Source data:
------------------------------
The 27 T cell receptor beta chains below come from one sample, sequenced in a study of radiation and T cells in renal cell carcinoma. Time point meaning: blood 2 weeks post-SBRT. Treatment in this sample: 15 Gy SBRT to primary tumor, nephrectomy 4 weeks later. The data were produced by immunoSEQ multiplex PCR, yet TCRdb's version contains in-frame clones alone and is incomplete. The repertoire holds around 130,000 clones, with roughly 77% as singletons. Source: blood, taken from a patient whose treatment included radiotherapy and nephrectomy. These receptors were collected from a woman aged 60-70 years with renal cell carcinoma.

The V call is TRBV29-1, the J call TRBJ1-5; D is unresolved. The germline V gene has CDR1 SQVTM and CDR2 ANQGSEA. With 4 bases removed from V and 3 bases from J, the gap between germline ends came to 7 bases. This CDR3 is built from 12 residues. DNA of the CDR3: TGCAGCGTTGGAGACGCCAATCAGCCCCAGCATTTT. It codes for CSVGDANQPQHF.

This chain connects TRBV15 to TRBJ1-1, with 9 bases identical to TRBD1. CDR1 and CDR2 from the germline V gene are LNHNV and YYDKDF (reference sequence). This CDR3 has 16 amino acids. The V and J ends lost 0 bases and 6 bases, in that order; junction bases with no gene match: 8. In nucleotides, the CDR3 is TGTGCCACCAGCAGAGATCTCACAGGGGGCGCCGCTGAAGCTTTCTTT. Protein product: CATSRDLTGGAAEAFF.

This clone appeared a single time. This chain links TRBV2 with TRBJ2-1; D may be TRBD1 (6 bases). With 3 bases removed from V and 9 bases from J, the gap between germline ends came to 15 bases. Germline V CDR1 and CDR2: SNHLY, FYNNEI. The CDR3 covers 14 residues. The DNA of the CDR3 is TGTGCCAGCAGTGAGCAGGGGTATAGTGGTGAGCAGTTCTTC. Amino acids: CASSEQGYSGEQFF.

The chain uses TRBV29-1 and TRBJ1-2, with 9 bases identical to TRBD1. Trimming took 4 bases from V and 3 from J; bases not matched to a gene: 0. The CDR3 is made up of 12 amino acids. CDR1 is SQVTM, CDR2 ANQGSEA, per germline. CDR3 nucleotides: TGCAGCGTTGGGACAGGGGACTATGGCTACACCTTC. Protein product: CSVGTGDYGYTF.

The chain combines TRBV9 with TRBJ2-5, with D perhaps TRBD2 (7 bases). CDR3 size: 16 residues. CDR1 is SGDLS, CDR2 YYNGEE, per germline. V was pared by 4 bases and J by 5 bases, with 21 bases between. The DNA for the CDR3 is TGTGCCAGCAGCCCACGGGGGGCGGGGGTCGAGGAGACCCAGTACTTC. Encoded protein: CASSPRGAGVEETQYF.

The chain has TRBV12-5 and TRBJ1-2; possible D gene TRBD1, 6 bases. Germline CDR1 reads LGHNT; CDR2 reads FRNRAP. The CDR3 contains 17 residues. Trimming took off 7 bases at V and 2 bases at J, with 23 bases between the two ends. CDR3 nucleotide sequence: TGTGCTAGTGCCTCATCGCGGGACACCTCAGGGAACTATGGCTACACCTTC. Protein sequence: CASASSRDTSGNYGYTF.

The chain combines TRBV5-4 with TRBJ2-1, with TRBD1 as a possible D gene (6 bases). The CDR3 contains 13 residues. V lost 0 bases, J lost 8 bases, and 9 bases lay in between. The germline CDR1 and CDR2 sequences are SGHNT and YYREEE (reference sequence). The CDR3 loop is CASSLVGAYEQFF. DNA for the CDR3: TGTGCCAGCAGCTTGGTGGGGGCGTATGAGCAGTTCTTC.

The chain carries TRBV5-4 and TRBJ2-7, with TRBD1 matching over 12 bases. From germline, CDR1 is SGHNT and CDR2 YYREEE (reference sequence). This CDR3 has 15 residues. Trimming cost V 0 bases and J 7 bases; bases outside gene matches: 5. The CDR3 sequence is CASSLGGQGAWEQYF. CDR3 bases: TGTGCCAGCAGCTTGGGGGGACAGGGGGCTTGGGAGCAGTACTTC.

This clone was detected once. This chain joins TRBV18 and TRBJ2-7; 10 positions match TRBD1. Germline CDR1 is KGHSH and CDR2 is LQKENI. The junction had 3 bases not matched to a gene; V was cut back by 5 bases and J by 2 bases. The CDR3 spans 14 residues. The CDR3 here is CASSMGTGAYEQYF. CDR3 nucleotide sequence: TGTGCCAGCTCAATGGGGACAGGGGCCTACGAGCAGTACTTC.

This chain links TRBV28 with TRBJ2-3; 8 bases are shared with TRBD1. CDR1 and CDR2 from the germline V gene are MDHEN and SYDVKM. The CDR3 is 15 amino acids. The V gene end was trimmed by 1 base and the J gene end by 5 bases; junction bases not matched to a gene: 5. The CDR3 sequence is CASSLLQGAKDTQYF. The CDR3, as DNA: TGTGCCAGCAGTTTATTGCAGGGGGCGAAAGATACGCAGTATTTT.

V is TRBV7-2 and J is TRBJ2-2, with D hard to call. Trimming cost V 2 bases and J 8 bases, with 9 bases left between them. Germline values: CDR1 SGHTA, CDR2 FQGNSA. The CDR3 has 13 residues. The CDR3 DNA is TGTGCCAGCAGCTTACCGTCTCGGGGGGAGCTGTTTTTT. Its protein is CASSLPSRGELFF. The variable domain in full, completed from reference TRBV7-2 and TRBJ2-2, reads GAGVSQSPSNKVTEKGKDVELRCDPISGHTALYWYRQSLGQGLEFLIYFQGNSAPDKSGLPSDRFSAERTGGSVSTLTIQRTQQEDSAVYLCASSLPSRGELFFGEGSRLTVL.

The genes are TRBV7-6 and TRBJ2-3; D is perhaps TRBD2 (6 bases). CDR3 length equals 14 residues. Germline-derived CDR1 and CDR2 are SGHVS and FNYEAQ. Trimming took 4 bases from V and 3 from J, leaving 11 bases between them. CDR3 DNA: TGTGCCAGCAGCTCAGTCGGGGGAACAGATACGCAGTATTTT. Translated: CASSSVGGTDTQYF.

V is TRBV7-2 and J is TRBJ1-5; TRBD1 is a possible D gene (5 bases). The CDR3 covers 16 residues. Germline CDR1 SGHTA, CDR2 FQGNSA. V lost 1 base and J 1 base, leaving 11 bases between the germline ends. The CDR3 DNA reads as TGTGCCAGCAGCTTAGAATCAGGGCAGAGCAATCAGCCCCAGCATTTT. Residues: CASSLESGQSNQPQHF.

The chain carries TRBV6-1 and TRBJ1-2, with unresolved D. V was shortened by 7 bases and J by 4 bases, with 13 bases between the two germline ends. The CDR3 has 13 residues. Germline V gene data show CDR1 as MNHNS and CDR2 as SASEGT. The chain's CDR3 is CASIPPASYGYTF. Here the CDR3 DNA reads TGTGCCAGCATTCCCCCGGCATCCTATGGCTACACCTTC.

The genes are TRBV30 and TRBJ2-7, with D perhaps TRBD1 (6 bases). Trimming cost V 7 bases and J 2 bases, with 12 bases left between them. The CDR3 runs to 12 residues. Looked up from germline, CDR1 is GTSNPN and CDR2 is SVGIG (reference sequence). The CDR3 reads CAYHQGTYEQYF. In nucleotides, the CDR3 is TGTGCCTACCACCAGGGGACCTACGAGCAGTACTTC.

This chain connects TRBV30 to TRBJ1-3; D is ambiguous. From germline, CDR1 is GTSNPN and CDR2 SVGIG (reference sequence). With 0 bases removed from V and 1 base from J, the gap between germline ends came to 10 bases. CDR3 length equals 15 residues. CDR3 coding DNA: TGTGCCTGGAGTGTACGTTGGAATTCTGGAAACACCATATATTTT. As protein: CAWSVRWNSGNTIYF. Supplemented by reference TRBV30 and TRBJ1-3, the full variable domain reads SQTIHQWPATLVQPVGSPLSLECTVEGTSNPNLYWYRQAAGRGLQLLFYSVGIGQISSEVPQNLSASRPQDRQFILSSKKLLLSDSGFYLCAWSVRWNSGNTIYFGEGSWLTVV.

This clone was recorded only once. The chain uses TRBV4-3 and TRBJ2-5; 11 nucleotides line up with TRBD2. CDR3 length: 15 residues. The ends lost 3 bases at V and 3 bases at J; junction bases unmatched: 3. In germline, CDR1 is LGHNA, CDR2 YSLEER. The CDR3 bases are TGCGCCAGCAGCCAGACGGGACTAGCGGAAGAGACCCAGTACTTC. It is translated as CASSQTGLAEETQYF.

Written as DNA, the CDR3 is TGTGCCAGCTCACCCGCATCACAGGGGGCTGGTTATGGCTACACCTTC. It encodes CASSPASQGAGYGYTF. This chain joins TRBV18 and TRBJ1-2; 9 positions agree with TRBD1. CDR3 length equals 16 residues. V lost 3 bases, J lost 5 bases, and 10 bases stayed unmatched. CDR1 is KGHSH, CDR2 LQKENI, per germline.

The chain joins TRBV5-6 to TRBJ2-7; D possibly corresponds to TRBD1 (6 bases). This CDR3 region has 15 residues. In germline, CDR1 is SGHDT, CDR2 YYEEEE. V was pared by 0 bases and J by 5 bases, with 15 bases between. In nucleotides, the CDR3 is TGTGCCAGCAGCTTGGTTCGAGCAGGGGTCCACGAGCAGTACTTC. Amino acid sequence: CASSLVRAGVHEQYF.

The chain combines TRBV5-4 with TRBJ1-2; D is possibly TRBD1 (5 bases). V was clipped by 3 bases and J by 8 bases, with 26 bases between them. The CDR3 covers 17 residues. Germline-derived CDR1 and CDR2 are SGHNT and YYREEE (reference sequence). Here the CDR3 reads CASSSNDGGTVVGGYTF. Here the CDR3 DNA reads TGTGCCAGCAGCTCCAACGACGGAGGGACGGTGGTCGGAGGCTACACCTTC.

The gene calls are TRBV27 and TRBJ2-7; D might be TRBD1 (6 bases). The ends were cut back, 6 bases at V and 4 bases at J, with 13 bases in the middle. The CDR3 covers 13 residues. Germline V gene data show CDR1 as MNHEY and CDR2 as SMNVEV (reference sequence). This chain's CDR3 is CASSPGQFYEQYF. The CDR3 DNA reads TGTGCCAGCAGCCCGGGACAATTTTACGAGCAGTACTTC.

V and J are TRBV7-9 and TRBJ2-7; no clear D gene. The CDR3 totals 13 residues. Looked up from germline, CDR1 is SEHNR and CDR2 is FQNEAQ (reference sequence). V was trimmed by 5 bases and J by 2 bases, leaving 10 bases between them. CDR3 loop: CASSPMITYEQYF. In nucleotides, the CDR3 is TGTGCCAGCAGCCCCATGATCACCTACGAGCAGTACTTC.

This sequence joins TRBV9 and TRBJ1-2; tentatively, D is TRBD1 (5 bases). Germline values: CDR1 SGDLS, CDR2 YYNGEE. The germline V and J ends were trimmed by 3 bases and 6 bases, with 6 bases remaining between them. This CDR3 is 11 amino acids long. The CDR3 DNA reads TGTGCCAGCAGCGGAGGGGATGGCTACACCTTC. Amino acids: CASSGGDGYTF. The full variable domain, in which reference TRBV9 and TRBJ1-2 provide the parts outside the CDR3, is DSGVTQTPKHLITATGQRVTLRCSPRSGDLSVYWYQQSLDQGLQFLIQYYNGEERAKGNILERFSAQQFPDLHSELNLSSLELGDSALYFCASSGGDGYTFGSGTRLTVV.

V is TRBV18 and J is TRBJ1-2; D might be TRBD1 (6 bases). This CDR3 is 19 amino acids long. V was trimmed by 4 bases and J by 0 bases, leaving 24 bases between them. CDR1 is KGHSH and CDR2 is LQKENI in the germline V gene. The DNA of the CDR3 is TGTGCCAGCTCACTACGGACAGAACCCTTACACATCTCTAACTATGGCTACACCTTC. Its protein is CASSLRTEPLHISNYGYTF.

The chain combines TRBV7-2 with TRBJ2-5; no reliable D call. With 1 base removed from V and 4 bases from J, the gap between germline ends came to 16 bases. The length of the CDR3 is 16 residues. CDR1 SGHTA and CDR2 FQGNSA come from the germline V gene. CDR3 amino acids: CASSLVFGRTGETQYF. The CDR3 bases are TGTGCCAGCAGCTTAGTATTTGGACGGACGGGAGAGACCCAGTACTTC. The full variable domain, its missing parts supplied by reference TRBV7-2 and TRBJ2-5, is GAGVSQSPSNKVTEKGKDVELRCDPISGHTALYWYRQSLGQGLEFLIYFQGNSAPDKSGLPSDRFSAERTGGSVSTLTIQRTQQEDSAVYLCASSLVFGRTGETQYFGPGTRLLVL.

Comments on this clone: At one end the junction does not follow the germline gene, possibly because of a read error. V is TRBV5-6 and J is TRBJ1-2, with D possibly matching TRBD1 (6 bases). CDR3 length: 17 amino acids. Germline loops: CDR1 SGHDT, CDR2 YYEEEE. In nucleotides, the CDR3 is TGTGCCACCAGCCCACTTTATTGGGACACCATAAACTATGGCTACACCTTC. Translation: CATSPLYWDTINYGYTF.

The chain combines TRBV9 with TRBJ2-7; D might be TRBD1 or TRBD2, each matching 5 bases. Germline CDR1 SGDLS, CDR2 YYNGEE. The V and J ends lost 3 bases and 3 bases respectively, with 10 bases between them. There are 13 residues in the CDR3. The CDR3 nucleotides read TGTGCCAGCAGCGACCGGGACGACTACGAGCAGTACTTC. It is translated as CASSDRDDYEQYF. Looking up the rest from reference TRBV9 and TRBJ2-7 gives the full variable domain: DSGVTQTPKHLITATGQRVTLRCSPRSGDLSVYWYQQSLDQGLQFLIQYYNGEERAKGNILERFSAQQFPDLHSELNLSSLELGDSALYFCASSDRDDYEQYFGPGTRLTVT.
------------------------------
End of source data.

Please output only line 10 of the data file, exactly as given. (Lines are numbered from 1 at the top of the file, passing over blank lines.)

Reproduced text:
This clone was detected once. This chain joins TRBV18 and TRBJ2-7; 10 positions match TRBD1. Germline CDR1 is KGHSH and CDR2 is LQKENI. The junction had 3 bases not matched to a gene; V was cut back by 5 bases and J by 2 bases. The CDR3 spans 14 residues. The CDR3 here is CASSMGTGAYEQYF. CDR3 nucleotide sequence: TGTGCCAGCTCAATGGGGACAGGGGCCTACGAGCAGTACTTC.